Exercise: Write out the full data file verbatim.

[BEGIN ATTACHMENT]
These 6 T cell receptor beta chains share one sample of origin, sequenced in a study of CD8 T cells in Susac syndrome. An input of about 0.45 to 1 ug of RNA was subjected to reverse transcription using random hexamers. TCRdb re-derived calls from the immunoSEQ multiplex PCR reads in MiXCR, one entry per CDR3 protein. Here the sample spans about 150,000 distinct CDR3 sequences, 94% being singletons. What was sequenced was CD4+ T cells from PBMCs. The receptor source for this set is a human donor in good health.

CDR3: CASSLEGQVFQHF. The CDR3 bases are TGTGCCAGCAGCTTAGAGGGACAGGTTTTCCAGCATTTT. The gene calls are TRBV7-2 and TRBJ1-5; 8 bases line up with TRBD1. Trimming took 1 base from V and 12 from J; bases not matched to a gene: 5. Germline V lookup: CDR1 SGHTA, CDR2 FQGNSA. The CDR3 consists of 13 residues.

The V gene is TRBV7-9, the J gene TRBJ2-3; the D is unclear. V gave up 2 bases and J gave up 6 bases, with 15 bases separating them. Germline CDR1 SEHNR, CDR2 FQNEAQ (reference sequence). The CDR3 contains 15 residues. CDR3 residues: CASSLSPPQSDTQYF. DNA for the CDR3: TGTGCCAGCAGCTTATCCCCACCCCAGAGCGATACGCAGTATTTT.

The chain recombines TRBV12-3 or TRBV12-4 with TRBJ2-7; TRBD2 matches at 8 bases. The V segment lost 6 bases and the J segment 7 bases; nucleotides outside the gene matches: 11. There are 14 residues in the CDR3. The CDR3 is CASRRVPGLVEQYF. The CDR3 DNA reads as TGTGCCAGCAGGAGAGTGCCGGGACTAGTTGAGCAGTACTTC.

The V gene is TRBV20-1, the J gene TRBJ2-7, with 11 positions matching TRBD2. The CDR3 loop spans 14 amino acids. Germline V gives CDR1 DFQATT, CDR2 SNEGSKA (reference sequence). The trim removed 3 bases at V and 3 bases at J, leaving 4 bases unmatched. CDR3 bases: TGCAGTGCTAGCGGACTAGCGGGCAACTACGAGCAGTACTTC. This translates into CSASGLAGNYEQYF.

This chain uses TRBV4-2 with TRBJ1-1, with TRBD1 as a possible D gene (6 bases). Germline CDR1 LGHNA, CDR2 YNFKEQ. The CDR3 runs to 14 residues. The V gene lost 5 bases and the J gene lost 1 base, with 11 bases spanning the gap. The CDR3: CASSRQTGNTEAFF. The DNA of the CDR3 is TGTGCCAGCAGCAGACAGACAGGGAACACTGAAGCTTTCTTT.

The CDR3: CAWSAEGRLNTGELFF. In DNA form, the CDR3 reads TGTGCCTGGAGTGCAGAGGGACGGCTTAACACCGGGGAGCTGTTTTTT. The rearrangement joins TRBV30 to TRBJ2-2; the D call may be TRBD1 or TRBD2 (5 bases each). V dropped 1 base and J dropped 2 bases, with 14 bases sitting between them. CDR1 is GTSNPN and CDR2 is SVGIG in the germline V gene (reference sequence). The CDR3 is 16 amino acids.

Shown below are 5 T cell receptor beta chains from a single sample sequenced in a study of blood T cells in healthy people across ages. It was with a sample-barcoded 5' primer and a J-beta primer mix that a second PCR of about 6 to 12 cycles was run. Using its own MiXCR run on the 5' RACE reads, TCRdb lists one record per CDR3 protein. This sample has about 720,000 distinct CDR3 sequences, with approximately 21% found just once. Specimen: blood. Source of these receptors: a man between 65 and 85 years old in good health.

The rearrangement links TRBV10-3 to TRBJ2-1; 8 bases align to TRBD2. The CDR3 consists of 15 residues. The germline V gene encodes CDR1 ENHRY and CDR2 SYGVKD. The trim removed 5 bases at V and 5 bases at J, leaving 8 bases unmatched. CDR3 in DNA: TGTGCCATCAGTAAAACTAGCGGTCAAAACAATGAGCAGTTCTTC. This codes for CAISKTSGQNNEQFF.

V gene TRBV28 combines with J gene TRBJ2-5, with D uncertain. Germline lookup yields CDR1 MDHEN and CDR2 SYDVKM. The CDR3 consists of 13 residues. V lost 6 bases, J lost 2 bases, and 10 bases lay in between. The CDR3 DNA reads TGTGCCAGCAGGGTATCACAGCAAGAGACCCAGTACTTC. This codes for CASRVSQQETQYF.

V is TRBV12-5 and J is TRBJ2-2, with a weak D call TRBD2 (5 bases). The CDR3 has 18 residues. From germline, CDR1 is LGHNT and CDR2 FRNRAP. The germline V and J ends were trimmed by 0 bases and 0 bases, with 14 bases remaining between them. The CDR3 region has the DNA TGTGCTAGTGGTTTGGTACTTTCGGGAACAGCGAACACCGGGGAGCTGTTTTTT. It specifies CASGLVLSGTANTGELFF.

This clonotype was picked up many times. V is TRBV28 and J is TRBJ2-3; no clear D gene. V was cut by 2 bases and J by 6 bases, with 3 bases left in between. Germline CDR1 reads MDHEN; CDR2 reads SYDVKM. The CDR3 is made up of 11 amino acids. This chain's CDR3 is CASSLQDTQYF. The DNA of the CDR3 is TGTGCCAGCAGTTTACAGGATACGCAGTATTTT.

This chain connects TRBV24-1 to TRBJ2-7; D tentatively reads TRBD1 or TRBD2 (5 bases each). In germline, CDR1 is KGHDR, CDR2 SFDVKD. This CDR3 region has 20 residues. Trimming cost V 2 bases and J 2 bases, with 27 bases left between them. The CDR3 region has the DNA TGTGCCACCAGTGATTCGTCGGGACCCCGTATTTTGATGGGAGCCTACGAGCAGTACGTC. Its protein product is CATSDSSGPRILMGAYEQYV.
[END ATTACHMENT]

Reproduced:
These 6 T cell receptor beta chains share one sample of origin, sequenced in a study of CD8 T cells in Susac syndrome. An input of about 0.45 to 1 ug of RNA was subjected to reverse transcription using random hexamers. TCRdb re-derived calls from the immunoSEQ multiplex PCR reads in MiXCR, one entry per CDR3 protein. Here the sample spans about 150,000 distinct CDR3 sequences, 94% being singletons. What was sequenced was CD4+ T cells from PBMCs. The receptor source for this set is a human donor in good health.

CDR3: CASSLEGQVFQHF. The CDR3 bases are TGTGCCAGCAGCTTAGAGGGACAGGTTTTCCAGCATTTT. The gene calls are TRBV7-2 and TRBJ1-5; 8 bases line up with TRBD1. Trimming took 1 base from V and 12 from J; bases not matched to a gene: 5. Germline V lookup: CDR1 SGHTA, CDR2 FQGNSA. The CDR3 consists of 13 residues.

The V gene is TRBV7-9, the J gene TRBJ2-3; the D is unclear. V gave up 2 bases and J gave up 6 bases, with 15 bases separating them. Germline CDR1 SEHNR, CDR2 FQNEAQ (reference sequence). The CDR3 contains 15 residues. CDR3 residues: CASSLSPPQSDTQYF. DNA for the CDR3: TGTGCCAGCAGCTTATCCCCACCCCAGAGCGATACGCAGTATTTT.

The chain recombines TRBV12-3 or TRBV12-4 with TRBJ2-7; TRBD2 matches at 8 bases. The V segment lost 6 bases and the J segment 7 bases; nucleotides outside the gene matches: 11. There are 14 residues in the CDR3. The CDR3 is CASRRVPGLVEQYF. The CDR3 DNA reads as TGTGCCAGCAGGAGAGTGCCGGGACTAGTTGAGCAGTACTTC.

The V gene is TRBV20-1, the J gene TRBJ2-7, with 11 positions matching TRBD2. The CDR3 loop spans 14 amino acids. Germline V gives CDR1 DFQATT, CDR2 SNEGSKA (reference sequence). The trim removed 3 bases at V and 3 bases at J, leaving 4 bases unmatched. CDR3 bases: TGCAGTGCTAGCGGACTAGCGGGCAACTACGAGCAGTACTTC. This translates into CSASGLAGNYEQYF.

This chain uses TRBV4-2 with TRBJ1-1, with TRBD1 as a possible D gene (6 bases). Germline CDR1 LGHNA, CDR2 YNFKEQ. The CDR3 runs to 14 residues. The V gene lost 5 bases and the J gene lost 1 base, with 11 bases spanning the gap. The CDR3: CASSRQTGNTEAFF. The DNA of the CDR3 is TGTGCCAGCAGCAGACAGACAGGGAACACTGAAGCTTTCTTT.

The CDR3: CAWSAEGRLNTGELFF. In DNA form, the CDR3 reads TGTGCCTGGAGTGCAGAGGGACGGCTTAACACCGGGGAGCTGTTTTTT. The rearrangement joins TRBV30 to TRBJ2-2; the D call may be TRBD1 or TRBD2 (5 bases each). V dropped 1 base and J dropped 2 bases, with 14 bases sitting between them. CDR1 is GTSNPN and CDR2 is SVGIG in the germline V gene (reference sequence). The CDR3 is 16 amino acids.

Shown below are 5 T cell receptor beta chains from a single sample sequenced in a study of blood T cells in healthy people across ages. It was with a sample-barcoded 5' primer and a J-beta primer mix that a second PCR of about 6 to 12 cycles was run. Using its own MiXCR run on the 5' RACE reads, TCRdb lists one record per CDR3 protein. This sample has about 720,000 distinct CDR3 sequences, with approximately 21% found just once. Specimen: blood. Source of these receptors: a man between 65 and 85 years old in good health.

The rearrangement links TRBV10-3 to TRBJ2-1; 8 bases align to TRBD2. The CDR3 consists of 15 residues. The germline V gene encodes CDR1 ENHRY and CDR2 SYGVKD. The trim removed 5 bases at V and 5 bases at J, leaving 8 bases unmatched. CDR3 in DNA: TGTGCCATCAGTAAAACTAGCGGTCAAAACAATGAGCAGTTCTTC. This codes for CAISKTSGQNNEQFF.

V gene TRBV28 combines with J gene TRBJ2-5, with D uncertain. Germline lookup yields CDR1 MDHEN and CDR2 SYDVKM. The CDR3 consists of 13 residues. V lost 6 bases, J lost 2 bases, and 10 bases lay in between. The CDR3 DNA reads TGTGCCAGCAGGGTATCACAGCAAGAGACCCAGTACTTC. This codes for CASRVSQQETQYF.

V is TRBV12-5 and J is TRBJ2-2, with a weak D call TRBD2 (5 bases). The CDR3 has 18 residues. From germline, CDR1 is LGHNT and CDR2 FRNRAP. The germline V and J ends were trimmed by 0 bases and 0 bases, with 14 bases remaining between them. The CDR3 region has the DNA TGTGCTAGTGGTTTGGTACTTTCGGGAACAGCGAACACCGGGGAGCTGTTTTTT. It specifies CASGLVLSGTANTGELFF.

This clonotype was picked up many times. V is TRBV28 and J is TRBJ2-3; no clear D gene. V was cut by 2 bases and J by 6 bases, with 3 bases left in between. Germline CDR1 reads MDHEN; CDR2 reads SYDVKM. The CDR3 is made up of 11 amino acids. This chain's CDR3 is CASSLQDTQYF. The DNA of the CDR3 is TGTGCCAGCAGTTTACAGGATACGCAGTATTTT.

This chain connects TRBV24-1 to TRBJ2-7; D tentatively reads TRBD1 or TRBD2 (5 bases each). In germline, CDR1 is KGHDR, CDR2 SFDVKD. This CDR3 region has 20 residues. Trimming cost V 2 bases and J 2 bases, with 27 bases left between them. The CDR3 region has the DNA TGTGCCACCAGTGATTCGTCGGGACCCCGTATTTTGATGGGAGCCTACGAGCAGTACGTC. Its protein product is CATSDSSGPRILMGAYEQYV.